Each year of high school I was privileged to participate in a "Career Day" in which various professional people were invited to come and talk with classrooms of teenagers about the work they did. I always looked forward to those days, as I was curious as to how the working world functioned and how people became successful.
The professions represented in the career days were the common variety such as firemen, policemen and policewomen, a dentist, a nurse, a computer programmer, an accountant and so on. Not one entrepreneur. Not one creative professional. No tradesmen or tradeswomen.
Then I recall being handed a one-page list of professions, with professions listed in one column and the average annual salary in the other. The document was sorted by income level with the highest income professions at the top of the list. The mere exclusion of relevant data other than income, and the sorting from highest income to lowest seemed to indicate to me (at a very early age) that work is all about how much money you make.
So naturally when I saw that the highest paid profession on the list was "computer scientist," that's what I wanted to be. Even though I didn't know the first thing about computers or whether I would actually enjoy working as a computer scientist. Moreover, I didn't yet have a clue as to what my natural talents were.
College wasn't much better. I thumbed through the academic calendars, read through the list of majors and what classes were required for each major, and still didn't have a clue what I wanted to do. At one point I read about how much money actuaries can potentially make, and so I thought I wanted to be an actuary. Knowing what I know about myself now I can say, with great confidence, that had I taken that career track it would have been a disaster.
The confusion of my high school career days and the absence of college courses that invite and challenge young people to discover who they are and what their unique talents are, speaks to a great void in our modern culture--a void formed by the absence of a focus on developing our personal brand.
Not the kind of brand in which we come up with a slick and sexy way of selling ourselves, but rather a brand that speaks authentically to the essence of who we are, what we stand for, and what unique talents we bring to the world.
To articulate my life's purpose in relation to my work, it is to kindle significant change through disruptive thinking and radical pursuit of values that spread harmony and balance in the world. What I bring to the table is a depth of insight, empathy and emotional intelligence, a love for clear and thoughtful communication, respect for and celebration of diversity, and a genuine desire to help people realize their dreams.
It's taken me nearly five decades to come to a place in which I can articulate my personal brand in this way, and to quote the Beatles, it's been "a long and winding road." It's taken such a long time precisely because, as a society, we do not value purpose. We don't focus on it and we lack the vocabulary for it.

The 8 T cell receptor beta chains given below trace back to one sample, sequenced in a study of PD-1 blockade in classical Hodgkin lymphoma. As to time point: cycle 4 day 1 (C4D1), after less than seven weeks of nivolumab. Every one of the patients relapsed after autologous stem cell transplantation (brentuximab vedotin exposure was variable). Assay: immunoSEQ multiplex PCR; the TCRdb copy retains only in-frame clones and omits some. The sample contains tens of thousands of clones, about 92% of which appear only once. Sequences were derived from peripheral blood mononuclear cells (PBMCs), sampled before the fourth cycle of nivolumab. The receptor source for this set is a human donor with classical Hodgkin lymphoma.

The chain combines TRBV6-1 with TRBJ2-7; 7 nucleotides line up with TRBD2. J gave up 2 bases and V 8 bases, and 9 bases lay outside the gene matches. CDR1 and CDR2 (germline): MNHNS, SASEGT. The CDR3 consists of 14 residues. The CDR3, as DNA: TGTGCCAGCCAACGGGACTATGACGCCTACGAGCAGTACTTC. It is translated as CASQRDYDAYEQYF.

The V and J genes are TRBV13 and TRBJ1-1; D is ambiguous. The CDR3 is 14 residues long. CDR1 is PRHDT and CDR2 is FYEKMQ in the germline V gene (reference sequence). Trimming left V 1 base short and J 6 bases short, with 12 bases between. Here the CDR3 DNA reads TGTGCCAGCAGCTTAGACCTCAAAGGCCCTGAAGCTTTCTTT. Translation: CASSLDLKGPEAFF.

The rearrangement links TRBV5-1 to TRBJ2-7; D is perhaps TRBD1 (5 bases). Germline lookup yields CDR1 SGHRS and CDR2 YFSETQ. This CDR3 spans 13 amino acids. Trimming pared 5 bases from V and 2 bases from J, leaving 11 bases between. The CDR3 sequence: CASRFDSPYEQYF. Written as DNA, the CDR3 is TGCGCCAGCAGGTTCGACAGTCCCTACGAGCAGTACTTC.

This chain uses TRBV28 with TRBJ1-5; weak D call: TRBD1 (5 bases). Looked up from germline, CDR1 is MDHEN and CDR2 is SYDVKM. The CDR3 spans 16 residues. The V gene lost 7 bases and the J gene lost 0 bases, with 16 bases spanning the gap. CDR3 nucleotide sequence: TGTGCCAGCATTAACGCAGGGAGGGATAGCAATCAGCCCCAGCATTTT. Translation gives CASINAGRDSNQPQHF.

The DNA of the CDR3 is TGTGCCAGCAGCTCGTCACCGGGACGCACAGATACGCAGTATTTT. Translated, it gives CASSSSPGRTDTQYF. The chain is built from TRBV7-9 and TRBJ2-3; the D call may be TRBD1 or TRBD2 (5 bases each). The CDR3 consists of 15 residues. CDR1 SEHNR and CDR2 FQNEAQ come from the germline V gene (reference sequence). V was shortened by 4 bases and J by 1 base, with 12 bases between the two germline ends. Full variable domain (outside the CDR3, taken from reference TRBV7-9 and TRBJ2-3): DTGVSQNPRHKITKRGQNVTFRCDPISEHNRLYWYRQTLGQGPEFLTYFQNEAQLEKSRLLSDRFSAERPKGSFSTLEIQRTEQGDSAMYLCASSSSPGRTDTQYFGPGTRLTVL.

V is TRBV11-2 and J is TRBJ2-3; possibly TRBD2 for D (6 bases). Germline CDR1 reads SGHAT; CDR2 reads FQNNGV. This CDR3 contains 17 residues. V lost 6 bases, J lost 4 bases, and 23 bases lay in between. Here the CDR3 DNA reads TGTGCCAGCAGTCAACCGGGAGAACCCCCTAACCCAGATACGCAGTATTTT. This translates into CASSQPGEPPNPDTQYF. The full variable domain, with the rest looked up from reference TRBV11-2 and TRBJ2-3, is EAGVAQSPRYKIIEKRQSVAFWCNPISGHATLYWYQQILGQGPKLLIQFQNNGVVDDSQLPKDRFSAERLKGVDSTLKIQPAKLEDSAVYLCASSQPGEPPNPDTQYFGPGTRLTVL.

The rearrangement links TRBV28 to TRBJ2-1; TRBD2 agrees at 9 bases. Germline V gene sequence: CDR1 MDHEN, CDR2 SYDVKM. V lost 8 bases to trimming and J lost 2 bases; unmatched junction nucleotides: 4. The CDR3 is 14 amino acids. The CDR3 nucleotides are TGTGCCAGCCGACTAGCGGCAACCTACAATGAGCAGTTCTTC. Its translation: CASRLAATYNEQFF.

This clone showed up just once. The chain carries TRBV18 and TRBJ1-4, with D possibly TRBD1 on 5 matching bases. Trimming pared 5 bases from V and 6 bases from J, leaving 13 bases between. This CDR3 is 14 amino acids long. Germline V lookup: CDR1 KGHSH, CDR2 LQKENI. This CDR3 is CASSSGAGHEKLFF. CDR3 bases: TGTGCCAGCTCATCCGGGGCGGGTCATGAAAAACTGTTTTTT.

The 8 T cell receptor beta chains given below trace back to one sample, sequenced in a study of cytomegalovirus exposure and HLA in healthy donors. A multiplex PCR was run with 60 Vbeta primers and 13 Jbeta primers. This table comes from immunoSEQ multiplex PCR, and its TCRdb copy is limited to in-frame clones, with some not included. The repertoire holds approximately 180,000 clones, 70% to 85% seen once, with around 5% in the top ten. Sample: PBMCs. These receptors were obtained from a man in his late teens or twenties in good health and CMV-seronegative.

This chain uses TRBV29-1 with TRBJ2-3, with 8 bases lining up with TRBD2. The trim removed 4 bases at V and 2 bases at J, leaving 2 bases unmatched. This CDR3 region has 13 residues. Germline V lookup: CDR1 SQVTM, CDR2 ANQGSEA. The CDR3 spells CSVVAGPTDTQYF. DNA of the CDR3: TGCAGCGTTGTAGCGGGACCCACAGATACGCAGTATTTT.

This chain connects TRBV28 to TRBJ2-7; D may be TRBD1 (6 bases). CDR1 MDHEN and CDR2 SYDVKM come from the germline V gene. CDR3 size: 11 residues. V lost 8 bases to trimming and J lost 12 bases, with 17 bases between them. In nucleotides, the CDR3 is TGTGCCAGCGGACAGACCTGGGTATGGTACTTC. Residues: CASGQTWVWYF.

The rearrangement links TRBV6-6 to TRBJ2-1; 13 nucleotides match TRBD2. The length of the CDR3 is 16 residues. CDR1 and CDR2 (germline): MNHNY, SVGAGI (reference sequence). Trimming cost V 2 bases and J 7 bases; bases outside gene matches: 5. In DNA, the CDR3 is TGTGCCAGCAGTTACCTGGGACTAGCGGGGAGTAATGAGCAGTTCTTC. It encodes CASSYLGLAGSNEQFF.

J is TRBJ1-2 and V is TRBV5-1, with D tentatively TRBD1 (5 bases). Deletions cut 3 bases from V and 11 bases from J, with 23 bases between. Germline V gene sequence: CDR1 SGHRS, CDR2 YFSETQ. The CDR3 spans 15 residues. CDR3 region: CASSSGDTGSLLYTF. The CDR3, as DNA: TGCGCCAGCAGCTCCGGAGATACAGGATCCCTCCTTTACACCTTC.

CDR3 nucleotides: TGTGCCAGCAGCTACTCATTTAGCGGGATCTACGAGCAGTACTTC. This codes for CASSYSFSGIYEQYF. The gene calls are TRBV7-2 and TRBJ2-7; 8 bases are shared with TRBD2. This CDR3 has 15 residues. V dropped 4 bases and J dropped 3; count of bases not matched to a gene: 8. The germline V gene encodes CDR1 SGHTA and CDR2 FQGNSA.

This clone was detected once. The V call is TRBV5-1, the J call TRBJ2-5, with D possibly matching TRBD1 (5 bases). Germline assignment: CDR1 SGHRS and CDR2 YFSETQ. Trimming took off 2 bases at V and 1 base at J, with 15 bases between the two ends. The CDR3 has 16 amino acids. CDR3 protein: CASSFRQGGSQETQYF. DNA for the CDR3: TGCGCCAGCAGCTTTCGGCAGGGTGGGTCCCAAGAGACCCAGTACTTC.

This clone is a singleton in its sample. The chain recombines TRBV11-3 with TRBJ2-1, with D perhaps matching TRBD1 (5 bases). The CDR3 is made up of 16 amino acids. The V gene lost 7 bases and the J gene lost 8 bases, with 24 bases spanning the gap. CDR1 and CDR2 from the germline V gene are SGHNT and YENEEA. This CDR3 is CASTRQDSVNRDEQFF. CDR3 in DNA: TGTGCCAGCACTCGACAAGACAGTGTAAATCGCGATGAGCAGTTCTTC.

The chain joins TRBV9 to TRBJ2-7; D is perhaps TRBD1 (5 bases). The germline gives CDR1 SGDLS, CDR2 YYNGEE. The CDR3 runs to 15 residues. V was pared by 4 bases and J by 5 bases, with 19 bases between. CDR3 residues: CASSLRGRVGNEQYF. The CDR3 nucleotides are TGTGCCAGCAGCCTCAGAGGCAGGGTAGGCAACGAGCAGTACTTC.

To ask about the life styles associated with a profession, or the personality types that excel the most in a given vocation, the challenges and pitfalls, and the triumphs and joys, seems almost out of the boundaries of what has been considered relevant. As a result, college students change majors an average of three times, millennials are the "least engaged generation in the workplace," according to Gallup, and they have a reputation for job-hopping. Many gen Xers and Baby Boomers are also feeling as though something is missing.
The inner soul of personal branding begins with an internal exploration of what matters most to us, what brings us joy, what gets us excited and what doesn't. If we drive ourselves to like a profession merely because of its financial reward, we may find ourselves living in an upside down life--feeling trapped and unfulfilled.
Developing a personal brand is partly about searching for and discovering those things that bring us joy and fulfillment, and then envisioning how those things (or that single thing) translates into a meaningful career.
You will naturally be good at doing what brings you joy, because in your joy and enthusiasm you will go so deep with your work that you will imprint it with your own truly unique approach and talents. You will bring something to your work that only you can, because there is only one YOU.
And then here's the really big challenge to doing personal branding work; once we discover and articulate our personal brand, we have to own it. Which means we can't crawl into a hole and pretend that we're not here to do something meaningful and important. Once we know who we are we can't pretend we're not that person, and then shuffle through life gradually working our way up a proverbial ladder for some eventual goal of a comfortable retirement.
As Carl Yung once wrote, "As far as we can discern, the sole purpose of human existence is to kindle a light of meaning in the darkness of mere being." Kindling a light of meaning is precisely the work of personal branding. Who am I? Why am I here? And, what do I have to offer that only I can do in the unique way in which I do?
This work is challenging . . . and it's also immensely satisfying.
Glenn Geffcken is the co-founder of Balanced Is, a company with a focus on culture and identity, working at the intersection of purpose, connection and innovation, to help companies and individuals realize their greatest potential. Glenn is the author of Shift: Indigenous Principles for Corporate Change and writes a bi-weekly blog, Heart & Mind about bridging the gap between the heart and the mind in work and life.